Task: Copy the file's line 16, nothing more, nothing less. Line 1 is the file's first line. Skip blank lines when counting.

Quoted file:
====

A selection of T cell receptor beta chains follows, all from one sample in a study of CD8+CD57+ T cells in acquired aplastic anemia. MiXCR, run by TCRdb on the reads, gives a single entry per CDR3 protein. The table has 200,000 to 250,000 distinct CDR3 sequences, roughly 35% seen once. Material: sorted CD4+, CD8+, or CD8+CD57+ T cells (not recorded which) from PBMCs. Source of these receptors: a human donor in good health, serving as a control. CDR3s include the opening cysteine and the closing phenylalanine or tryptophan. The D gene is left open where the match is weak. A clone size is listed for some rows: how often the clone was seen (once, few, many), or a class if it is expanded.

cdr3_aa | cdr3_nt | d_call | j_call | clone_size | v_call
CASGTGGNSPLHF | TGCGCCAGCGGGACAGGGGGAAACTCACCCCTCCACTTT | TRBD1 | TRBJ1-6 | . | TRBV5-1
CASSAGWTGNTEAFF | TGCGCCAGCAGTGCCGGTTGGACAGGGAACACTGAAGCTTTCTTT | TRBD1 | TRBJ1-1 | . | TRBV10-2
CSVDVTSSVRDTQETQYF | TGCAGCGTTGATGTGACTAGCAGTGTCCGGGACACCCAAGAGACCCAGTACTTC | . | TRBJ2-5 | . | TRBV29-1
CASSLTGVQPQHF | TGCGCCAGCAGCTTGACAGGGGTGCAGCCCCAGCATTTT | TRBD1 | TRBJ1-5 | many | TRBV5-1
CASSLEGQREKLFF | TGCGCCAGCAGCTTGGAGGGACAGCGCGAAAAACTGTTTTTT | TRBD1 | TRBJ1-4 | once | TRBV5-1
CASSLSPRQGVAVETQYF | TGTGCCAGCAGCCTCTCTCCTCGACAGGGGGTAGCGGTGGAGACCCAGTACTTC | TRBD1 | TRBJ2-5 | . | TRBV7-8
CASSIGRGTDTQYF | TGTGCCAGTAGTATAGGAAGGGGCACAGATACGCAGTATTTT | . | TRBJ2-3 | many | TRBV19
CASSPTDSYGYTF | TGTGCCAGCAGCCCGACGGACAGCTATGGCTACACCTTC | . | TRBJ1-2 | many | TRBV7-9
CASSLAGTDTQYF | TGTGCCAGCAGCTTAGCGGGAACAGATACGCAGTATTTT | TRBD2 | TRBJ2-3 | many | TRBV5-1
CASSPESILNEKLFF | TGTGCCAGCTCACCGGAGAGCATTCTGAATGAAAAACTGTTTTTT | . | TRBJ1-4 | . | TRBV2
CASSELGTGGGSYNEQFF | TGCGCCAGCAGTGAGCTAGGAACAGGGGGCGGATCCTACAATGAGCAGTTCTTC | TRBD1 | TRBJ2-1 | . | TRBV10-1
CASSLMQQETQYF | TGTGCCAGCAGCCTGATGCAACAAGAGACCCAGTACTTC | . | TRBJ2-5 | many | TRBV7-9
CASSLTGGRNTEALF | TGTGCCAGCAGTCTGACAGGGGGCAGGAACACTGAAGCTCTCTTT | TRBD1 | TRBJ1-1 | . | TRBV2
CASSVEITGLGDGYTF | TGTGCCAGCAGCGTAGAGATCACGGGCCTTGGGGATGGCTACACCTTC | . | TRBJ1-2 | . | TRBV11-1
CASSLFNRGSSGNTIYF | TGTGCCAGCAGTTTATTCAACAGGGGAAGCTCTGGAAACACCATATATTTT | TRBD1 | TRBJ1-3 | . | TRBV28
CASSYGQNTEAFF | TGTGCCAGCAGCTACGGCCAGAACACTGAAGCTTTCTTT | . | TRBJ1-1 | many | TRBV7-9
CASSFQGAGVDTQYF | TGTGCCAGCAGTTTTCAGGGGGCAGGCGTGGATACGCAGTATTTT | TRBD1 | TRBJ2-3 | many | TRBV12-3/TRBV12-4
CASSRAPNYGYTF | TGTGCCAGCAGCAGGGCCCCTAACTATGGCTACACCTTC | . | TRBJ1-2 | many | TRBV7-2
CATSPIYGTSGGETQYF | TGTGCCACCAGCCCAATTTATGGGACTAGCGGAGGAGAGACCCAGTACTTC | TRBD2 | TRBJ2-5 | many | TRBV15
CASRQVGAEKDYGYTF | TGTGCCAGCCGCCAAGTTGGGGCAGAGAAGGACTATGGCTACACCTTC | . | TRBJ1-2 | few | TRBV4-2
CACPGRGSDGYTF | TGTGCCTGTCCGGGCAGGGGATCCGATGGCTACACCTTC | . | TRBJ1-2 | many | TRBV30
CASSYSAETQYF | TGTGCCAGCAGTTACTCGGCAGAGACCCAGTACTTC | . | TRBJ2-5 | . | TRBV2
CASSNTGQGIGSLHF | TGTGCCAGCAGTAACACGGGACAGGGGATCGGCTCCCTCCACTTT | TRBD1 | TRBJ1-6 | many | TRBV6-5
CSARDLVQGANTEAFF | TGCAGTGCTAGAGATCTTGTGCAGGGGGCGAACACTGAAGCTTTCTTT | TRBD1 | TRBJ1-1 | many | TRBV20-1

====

CASSVEITGLGDGYTF | TGTGCCAGCAGCGTAGAGATCACGGGCCTTGGGGATGGCTACACCTTC | . | TRBJ1-2 | . | TRBV11-1